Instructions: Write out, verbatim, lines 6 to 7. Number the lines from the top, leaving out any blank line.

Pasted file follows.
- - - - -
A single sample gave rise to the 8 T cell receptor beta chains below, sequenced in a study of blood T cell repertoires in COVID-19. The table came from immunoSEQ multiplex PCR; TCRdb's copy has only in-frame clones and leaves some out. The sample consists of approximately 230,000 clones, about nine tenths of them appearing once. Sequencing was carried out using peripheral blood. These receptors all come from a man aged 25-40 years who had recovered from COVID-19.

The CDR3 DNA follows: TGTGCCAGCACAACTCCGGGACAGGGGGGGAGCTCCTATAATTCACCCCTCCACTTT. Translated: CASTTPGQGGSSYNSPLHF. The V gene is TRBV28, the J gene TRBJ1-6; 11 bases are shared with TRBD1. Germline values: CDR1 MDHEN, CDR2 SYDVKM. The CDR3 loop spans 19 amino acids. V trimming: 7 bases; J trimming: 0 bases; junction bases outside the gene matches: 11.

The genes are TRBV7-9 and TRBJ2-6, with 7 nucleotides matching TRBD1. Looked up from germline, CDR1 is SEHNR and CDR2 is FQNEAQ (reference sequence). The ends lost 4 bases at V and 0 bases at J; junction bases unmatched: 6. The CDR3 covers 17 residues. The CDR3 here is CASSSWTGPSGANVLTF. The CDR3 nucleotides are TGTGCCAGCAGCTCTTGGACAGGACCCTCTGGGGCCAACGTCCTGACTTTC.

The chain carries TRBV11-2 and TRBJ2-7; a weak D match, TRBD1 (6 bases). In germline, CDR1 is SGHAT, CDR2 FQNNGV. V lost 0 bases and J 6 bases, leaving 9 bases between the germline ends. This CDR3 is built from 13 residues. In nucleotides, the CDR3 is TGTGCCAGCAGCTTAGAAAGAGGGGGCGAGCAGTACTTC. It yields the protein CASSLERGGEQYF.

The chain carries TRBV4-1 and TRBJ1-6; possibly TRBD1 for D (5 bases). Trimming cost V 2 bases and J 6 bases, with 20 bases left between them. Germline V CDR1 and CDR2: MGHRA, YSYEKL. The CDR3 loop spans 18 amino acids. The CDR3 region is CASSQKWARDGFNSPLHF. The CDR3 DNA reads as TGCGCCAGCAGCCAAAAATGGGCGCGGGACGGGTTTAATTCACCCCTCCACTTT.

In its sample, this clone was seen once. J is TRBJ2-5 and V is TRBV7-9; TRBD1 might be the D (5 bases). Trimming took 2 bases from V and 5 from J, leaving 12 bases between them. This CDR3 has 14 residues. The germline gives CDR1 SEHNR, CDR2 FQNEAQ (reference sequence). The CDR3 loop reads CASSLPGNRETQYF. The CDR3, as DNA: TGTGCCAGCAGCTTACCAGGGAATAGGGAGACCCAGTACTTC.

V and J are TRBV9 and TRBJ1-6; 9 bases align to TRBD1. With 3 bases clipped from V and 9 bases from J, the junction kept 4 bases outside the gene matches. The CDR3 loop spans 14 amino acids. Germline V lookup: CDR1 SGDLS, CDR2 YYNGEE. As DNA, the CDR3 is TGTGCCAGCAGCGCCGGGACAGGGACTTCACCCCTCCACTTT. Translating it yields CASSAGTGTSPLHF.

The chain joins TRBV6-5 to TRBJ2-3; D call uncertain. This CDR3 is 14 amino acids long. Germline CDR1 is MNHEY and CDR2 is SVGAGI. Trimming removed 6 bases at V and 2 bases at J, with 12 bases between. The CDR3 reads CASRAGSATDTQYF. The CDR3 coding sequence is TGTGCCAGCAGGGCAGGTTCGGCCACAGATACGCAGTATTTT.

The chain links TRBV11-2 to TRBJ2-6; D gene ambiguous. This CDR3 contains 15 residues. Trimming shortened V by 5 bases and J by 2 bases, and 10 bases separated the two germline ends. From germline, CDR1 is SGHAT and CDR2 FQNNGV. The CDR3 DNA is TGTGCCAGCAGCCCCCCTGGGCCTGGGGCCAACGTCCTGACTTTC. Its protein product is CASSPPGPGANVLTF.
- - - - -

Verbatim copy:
In its sample, this clone was seen once. J is TRBJ2-5 and V is TRBV7-9; TRBD1 might be the D (5 bases). Trimming took 2 bases from V and 5 from J, leaving 12 bases between them. This CDR3 has 14 residues. The germline gives CDR1 SEHNR, CDR2 FQNEAQ (reference sequence). The CDR3 loop reads CASSLPGNRETQYF. The CDR3, as DNA: TGTGCCAGCAGCTTACCAGGGAATAGGGAGACCCAGTACTTC.

V and J are TRBV9 and TRBJ1-6; 9 bases align to TRBD1. With 3 bases clipped from V and 9 bases from J, the junction kept 4 bases outside the gene matches. The CDR3 loop spans 14 amino acids. Germline V lookup: CDR1 SGDLS, CDR2 YYNGEE. As DNA, the CDR3 is TGTGCCAGCAGCGCCGGGACAGGGACTTCACCCCTCCACTTT. Translating it yields CASSAGTGTSPLHF.